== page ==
The Tuesday Kick: Living the running dream

The shoe

Brooks PureCadence

The official description

Less construction, a responsive fit, more support and all of it wrapped in a package designed to help prevent overpronation.

According to Brooks, the “PureCadence gives runners who need more stability the chance to experience the feel of a natural foot strike with a lightweight, breathable shoe.”

We say

Sound familiar? That’s because another runner favoured the PureCadence just a couple of weeks ago  (The Tuesday Kick, April 11, 2012).  Obviously the shoe is finding a market for its light, supportive build.

Who wears it

Self-described “shoe junkie” Michelle Kempton lives in Cow Bay, Nova Scotia, home of the annual Moose Run.  Kempton, 38, is immersed in the running life.  A half-marathoner, who has published in Canadian Running,  she often has speaking engagements at the Running Room, and is the co-founder of Dartmouth, Nova Scotia’s Heart & Sole Running Club.

Kempton volunteers at children’s running clubs and is the co-founder of Girls Gone Gazelle, a non-profit, all-girls running club for pre-teens. Currently she is the race director and co-founder (along with Stacy Juckett Chesnutt) of United by Running, which is launching a new series of three races in Nova Scotia, including an already sold-out five-km women’s only race; a pirate-based marathon in the fall, and a relay race.

For more information, be sure and check out:

Two months ago, Kempton turned in her power-suit and high-heels for running tights and sneakers. After 14 years as a software programmer, she’d had enough and did something many of us only dream about. She resigned from her sedentary work day for a job that she  loves: running!

Kempton says she’s not fast, never wins races and doesn’t “look” like a runner, but she trains 40 to 50 km weekly and “owns a lot of sneakers.” But whereas most people are training for races, Kempton’s kilometres are to keep her in shape for the running clinics she instructs.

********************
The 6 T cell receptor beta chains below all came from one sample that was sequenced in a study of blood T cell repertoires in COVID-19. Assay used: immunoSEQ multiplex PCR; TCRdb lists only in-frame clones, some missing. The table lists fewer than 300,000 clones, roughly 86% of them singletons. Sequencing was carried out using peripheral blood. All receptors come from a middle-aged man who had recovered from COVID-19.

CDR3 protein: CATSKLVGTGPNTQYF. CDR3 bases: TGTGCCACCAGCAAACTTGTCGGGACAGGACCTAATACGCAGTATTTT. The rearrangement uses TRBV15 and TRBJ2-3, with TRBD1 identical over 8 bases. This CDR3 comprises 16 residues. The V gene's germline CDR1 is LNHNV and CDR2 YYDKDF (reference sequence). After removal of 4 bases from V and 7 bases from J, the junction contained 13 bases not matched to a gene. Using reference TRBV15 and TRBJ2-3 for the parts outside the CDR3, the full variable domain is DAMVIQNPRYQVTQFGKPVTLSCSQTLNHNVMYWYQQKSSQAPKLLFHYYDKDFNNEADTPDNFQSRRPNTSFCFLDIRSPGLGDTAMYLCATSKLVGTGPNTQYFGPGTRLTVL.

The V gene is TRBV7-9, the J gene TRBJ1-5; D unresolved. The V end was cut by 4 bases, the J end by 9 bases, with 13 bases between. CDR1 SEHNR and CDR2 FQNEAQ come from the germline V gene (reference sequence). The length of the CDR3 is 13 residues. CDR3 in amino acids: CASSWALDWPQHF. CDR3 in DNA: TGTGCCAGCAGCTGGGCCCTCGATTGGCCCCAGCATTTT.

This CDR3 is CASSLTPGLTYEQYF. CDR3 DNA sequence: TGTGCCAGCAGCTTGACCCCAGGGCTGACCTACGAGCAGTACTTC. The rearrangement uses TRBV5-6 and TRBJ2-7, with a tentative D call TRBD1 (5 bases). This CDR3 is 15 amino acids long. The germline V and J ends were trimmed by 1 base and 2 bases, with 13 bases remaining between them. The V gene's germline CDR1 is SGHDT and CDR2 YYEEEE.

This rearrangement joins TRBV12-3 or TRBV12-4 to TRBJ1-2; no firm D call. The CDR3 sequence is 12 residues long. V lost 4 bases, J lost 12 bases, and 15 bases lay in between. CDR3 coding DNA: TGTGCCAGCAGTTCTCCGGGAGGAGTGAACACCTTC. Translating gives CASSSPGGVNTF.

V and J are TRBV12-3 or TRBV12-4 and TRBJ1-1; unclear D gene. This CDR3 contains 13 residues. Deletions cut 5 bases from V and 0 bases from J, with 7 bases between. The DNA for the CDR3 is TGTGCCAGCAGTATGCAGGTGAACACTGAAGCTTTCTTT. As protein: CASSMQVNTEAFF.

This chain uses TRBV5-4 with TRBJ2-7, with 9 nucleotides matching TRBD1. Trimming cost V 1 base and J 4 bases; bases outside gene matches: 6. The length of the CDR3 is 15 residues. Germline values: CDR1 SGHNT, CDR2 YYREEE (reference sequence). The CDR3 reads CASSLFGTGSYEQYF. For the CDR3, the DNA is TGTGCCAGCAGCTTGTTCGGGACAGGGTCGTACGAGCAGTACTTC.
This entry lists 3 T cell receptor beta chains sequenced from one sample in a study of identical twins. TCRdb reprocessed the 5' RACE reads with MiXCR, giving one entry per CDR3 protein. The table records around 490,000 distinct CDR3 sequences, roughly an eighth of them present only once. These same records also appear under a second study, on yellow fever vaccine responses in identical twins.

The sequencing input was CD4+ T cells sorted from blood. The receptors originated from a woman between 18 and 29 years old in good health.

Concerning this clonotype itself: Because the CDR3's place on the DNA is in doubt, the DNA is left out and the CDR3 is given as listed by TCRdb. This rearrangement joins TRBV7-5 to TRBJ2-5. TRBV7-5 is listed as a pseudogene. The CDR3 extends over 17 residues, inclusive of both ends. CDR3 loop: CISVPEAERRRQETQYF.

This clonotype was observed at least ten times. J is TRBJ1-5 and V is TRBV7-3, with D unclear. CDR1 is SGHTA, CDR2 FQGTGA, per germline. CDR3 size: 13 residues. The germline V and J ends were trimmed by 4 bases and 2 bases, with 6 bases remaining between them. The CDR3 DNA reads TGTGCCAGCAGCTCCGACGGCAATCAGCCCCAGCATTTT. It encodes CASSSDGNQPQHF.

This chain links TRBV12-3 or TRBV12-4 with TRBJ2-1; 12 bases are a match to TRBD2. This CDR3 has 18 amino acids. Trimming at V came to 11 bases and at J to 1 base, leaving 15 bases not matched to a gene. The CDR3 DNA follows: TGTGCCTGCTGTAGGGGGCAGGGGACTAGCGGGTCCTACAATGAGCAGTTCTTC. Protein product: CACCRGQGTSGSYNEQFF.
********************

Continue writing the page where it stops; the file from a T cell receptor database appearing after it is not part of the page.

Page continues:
Kempton began running five years ago, dropping 120 pounds in the process (and she attributes most of the weight loss to running).  But she “quickly fell into the trap of feeling that I had to set PBs.”

She ran a 25 minute 5 km and a 52 minute 10 km, times and achieved them on her own with no formal training. “I had to train hard to reach those PBs. I did it with no direction or guidance. At the time, I had no formal training and very few running friends,” Kempton says.

“I didn’t know about tempo runs, hill-repeats, strides or steady runs. All I had was my GPS watch and I’d run, run and run – until I got faster. Imagine if I knew then what I know now!”

But, Kempton says, she’s older and wiser now and runs for different reasons: for enjoyment and to help others.

Why she likes them

Kempton finds a parallel between her early running and her initial experience with shoes.  “I understand the science behind different shoe types now,” she says, “but when I first started running, I didn’t have a sweet clue.”

Incredibly, for her first two years running, she’d lace up a pair of heavy Merrell hiking shoes and pound the pavement in those. She even used them for her first 10 km road race.

Kempton found her first real runners a revelation; she had no idea sneakers could be comfortable and light. She laughs, recalling that she destroyed her first pair within a couple of weeks. Because they were “cute and on sale,” Kempton bought a pair of Nikes at a retail outlet. The inner ankles wore out and when she took them into a local specialty running store where they “skooled” her on kicks, it turns out she’d bought the wrong type for her running style.

“From that point forward, “fashion” wasn’t the primary reason that I picked a shoe – though I’d be lying if I said it wasn’t still important,” Kempton says.

Kempton’s run in everything from Saucony and Asics, to Mizuno, and now declares herself a recent Brooks convert. “The Brooks PureProject has exactly what I needed. A low-profile shoe, some cushion, a wide base and awesome colors. I actually squealed when I first saw the Scuba Dive PureCadence!”